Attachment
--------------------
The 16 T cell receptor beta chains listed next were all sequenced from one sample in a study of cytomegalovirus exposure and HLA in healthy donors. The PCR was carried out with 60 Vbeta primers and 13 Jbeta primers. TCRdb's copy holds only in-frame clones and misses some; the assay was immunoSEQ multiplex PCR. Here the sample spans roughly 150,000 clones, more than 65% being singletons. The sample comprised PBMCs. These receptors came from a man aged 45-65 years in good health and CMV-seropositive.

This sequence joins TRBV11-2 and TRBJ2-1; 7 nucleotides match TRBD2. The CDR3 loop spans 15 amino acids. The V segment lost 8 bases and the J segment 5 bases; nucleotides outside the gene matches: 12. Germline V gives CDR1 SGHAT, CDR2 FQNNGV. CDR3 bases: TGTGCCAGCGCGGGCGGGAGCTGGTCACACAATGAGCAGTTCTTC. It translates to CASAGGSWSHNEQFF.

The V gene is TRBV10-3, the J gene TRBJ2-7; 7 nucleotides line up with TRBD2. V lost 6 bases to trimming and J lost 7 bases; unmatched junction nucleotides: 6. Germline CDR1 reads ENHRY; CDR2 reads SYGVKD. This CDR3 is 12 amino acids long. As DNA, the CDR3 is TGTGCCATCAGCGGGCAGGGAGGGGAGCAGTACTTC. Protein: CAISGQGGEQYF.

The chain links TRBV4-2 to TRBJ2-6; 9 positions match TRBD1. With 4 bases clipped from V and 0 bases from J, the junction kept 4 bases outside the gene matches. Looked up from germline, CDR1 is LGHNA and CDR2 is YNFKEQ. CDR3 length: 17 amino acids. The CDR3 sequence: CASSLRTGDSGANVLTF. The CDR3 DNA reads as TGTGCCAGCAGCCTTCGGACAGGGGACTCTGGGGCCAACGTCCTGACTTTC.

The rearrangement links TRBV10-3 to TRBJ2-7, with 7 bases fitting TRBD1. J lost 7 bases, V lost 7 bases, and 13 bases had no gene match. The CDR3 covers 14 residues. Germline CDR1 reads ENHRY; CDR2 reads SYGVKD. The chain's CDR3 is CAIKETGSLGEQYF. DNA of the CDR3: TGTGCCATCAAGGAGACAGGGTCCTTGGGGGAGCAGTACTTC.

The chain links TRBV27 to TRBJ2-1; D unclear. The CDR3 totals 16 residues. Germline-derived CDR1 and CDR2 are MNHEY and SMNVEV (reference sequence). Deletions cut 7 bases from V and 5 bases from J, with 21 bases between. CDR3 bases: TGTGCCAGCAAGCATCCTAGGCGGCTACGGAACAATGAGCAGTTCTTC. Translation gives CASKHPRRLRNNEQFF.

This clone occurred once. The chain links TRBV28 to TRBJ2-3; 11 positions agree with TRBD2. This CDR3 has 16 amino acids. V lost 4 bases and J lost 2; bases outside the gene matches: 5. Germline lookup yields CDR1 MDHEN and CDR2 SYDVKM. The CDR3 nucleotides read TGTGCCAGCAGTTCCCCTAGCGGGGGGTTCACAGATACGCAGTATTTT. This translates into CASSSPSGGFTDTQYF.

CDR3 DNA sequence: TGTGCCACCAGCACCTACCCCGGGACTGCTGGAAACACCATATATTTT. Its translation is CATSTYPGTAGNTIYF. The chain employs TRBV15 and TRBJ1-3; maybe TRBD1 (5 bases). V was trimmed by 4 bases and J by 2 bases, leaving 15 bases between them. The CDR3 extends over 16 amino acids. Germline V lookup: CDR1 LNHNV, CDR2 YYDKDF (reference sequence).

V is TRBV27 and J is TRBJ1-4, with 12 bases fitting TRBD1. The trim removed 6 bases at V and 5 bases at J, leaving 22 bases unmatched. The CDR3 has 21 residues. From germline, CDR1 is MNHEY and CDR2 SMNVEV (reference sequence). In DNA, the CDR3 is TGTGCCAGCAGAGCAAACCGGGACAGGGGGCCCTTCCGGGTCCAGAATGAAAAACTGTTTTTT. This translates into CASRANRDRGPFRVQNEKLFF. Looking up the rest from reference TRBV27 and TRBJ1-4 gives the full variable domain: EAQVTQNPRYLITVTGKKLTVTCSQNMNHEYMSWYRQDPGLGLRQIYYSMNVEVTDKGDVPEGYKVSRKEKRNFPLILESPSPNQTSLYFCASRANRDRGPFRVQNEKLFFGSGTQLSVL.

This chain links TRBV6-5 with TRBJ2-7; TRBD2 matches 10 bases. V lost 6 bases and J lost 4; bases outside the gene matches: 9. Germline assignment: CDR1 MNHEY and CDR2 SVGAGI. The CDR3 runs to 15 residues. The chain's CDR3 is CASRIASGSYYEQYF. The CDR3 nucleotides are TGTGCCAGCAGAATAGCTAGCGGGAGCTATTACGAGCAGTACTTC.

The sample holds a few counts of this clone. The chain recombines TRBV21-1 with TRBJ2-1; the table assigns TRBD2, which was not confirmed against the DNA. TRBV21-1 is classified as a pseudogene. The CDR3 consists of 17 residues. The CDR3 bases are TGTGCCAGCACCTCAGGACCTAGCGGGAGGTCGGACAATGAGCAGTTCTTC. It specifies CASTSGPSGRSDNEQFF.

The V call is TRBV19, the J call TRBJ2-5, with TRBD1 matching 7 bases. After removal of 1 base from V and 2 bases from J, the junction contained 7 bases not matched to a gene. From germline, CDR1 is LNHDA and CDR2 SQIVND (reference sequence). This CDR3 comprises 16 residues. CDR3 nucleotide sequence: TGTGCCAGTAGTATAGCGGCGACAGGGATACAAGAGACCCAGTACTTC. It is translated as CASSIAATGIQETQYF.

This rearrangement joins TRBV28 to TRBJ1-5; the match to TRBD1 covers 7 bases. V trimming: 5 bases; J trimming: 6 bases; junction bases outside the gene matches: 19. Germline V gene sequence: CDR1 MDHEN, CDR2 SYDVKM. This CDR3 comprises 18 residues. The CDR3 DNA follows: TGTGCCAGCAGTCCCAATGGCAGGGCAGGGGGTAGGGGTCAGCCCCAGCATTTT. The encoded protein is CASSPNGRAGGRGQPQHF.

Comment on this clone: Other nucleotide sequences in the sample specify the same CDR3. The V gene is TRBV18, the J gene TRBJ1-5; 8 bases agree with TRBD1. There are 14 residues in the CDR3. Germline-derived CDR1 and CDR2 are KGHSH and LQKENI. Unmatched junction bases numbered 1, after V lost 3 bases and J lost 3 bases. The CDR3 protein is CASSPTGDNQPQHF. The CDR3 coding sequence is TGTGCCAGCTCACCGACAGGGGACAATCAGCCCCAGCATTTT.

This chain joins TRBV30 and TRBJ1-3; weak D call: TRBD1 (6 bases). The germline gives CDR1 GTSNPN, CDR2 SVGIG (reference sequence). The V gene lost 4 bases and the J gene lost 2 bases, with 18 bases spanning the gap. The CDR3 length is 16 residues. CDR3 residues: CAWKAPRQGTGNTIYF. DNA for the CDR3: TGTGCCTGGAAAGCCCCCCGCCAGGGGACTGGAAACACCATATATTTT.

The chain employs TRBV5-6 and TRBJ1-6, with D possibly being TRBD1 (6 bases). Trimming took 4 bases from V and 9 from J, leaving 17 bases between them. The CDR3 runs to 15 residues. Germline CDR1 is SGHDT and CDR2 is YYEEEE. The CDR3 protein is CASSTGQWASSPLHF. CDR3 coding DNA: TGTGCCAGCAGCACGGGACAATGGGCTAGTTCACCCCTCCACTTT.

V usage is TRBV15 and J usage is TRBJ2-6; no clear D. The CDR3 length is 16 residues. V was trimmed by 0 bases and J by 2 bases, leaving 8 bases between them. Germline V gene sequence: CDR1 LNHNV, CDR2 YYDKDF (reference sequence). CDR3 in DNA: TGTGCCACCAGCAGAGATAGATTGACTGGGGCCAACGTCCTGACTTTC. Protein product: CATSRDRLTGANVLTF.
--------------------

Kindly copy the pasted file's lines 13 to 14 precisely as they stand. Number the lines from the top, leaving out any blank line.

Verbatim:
This rearrangement joins TRBV28 to TRBJ1-5; the match to TRBD1 covers 7 bases. V trimming: 5 bases; J trimming: 6 bases; junction bases outside the gene matches: 19. Germline V gene sequence: CDR1 MDHEN, CDR2 SYDVKM. This CDR3 comprises 18 residues. The CDR3 DNA follows: TGTGCCAGCAGTCCCAATGGCAGGGCAGGGGGTAGGGGTCAGCCCCAGCATTTT. The encoded protein is CASSPNGRAGGRGQPQHF.

Comment on this clone: Other nucleotide sequences in the sample specify the same CDR3. The V gene is TRBV18, the J gene TRBJ1-5; 8 bases agree with TRBD1. There are 14 residues in the CDR3. Germline-derived CDR1 and CDR2 are KGHSH and LQKENI. Unmatched junction bases numbered 1, after V lost 3 bases and J lost 3 bases. The CDR3 protein is CASSPTGDNQPQHF. The CDR3 coding sequence is TGTGCCAGCTCACCGACAGGGGACAATCAGCCCCAGCATTTT.